When I was a kid growing up in Britain, I honestly believed we were only allowed to eat pancakes on a very special holiday called Pancake Tuesday. We had ours with lemon juice and sugar because London isn’t known for its glittering maple forests, and pancakes are bloody good with lemon juice and sugar.
I believed that Pancake Tuesday was a very special holiday for (I am embarrassed to say) decades. Even after moving to the States and finding pancakes literally everywhere, they seemed relegated in my mind to one day in the spring.
And the worst part is, I couldn’t tell you why Pancake Tuesday existed. It was just a food thing, like how Americans got to have turkey on Thanksgiving. I got to have pancakes on Pancake Tuesday.
Cradle Catholics and many Protestants are, right now, slapping their foreheads and clutching their tastefully strung pearls. But I am writing this because Child/Teenaged Me was not an anomaly. A lot of people have no idea why we have pancakes or wear ashes or “give up chocolate” right before Easter. I am writing this for all the people who still think Pancake Tuesday is, like David Pumpkins, it’s own thing.
Let’s start by affirming that pancakes have nothing to do with Jesus whatsoever. The tradition of eating pancakes on Fat Tuesday, aka Mardi Gras, aka Shrove Tuesday, aka the night before Lent starts — comes of having to use up whatever luxury items one had in the house before the forty or so days of Lenten fasting began. This was back in the days when your butter and eggs couldn’t be refrigerated to be used on the next feast day.
Yeah, that’s another thing people don’t realize about Lent. You do actually get to enjoy the things you’ve given up on solemnities and Sundays. So go ahead and buy the chocolate, log on to Facebook, or order the pancakes (with due reverence and gratitude).
Pancakes are not some blessed sacrament. I didn’t even get to have pancakes this Mardi Gras. I instead had phenomenal carnitas tacos and more chocolate than God intended any human to consume. This has the added benefit of making it easier to fast on Ash Wednesday, because you’ve eaten yourself as miserable as any other first world problem.
Ash Wednesday is when we are reminded of our mortality, for the wages of sin are death. Father marks your forehead with the sign of the cross during a solemn mass and tells you that you came from dust and will return to dust. He may also tell you to repent and follow the Gospel. Depending on your medical needs, you are encouraged to eat no more than a regular meal and two smaller meals (which, let’s be frank, is actually sensible advice most days, even outside of a penitential season).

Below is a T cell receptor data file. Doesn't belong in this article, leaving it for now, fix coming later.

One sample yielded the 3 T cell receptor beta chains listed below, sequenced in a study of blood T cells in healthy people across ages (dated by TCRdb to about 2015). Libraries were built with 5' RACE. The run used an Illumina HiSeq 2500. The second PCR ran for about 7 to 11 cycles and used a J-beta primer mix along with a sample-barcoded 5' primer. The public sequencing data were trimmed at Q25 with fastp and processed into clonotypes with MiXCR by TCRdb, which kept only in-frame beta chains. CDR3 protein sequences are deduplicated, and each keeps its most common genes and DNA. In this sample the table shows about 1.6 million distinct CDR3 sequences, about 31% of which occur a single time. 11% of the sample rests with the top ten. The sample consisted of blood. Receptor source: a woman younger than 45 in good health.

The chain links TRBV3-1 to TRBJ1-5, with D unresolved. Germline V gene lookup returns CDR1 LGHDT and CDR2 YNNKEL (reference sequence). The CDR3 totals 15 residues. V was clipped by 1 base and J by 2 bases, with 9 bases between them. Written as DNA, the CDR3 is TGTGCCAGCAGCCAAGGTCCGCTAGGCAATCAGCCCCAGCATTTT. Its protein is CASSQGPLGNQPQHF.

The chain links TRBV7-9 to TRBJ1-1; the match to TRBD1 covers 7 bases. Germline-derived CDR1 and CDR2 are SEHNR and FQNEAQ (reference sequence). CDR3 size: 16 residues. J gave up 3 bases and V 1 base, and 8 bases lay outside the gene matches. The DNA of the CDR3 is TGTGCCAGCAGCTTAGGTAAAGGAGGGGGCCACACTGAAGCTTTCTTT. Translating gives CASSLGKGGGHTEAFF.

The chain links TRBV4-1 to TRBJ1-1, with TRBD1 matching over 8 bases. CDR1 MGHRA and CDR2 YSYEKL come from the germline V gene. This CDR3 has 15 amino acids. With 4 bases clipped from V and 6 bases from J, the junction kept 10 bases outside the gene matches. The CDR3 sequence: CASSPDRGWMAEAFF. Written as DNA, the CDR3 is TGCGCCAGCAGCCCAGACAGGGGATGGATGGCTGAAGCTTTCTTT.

Lots of people then go about their day with the ashes still on their forehead; some wipe them off. I find that people expect me to be incredibly helpful when I have ashes, and yesterday I was asked for directions several times more than usual. It’s heartening to think that people associate Christians with trustworthy helpfulness.
The rest of Lent is not about how much weight you can lose or how many dimes you put in the swear jar, though those results don’t hurt. You’re giving something up to make more room for Christ, who gave his life that you might live forever. The thing you’re giving up was consuming time that could be spent in prayer or at an additional mass or volunteering.
If you find you are now spending more time measuring food or grinding flax seed or whatever you need for your Lenten “diet”, but not participating in more Christlike activities, it’s okay to reroute. Sometimes it helps to talk to your priest or pastor about that. They might encourage you to give up something much more difficult than food, like TV or online poker or Candy Crush — whatever consumes time better spent on Jesus.
The food thing is more about awareness, anyhow. Fish on Fridays (or bean burritos if you live anywhere near decent Mexican cuisine) is not about weight loss or deprivation so much as observing the day Christ died by exhibiting even the slightest change in routine. At this point, most of us hear “Just Got Paid” in our heads the second we clock out Friday night, but it wouldn’t kill us to then order the shrimp fried rice.
Today’s Gospel from the lectionary is Luke 9:22-25. I can think of no better explanation for why we “do Lent”, so here it is:
“Jesus said to his disciples:
‘The Son of Man must suffer greatly and be rejected
by the elders, the chief priests, and the scribes,
and be killed and on the third day be raised.’
Then he said to all,
‘If anyone wishes to come after me, he must deny himself
and take up his cross daily and follow me.
For whoever wishes to save his life will lose it,
but whoever loses his life for my sake will save it.
What profit is there for one to gain the whole world
yet lose or forfeit himself?’”
In that context, our very small Lenten sacrifices seem childish, like my perception of Pancake Tuesday when I was little. But Jesus sees us all as children, so our little efforts, like burnt toast and another tie on Father’s Day, mean the world to him.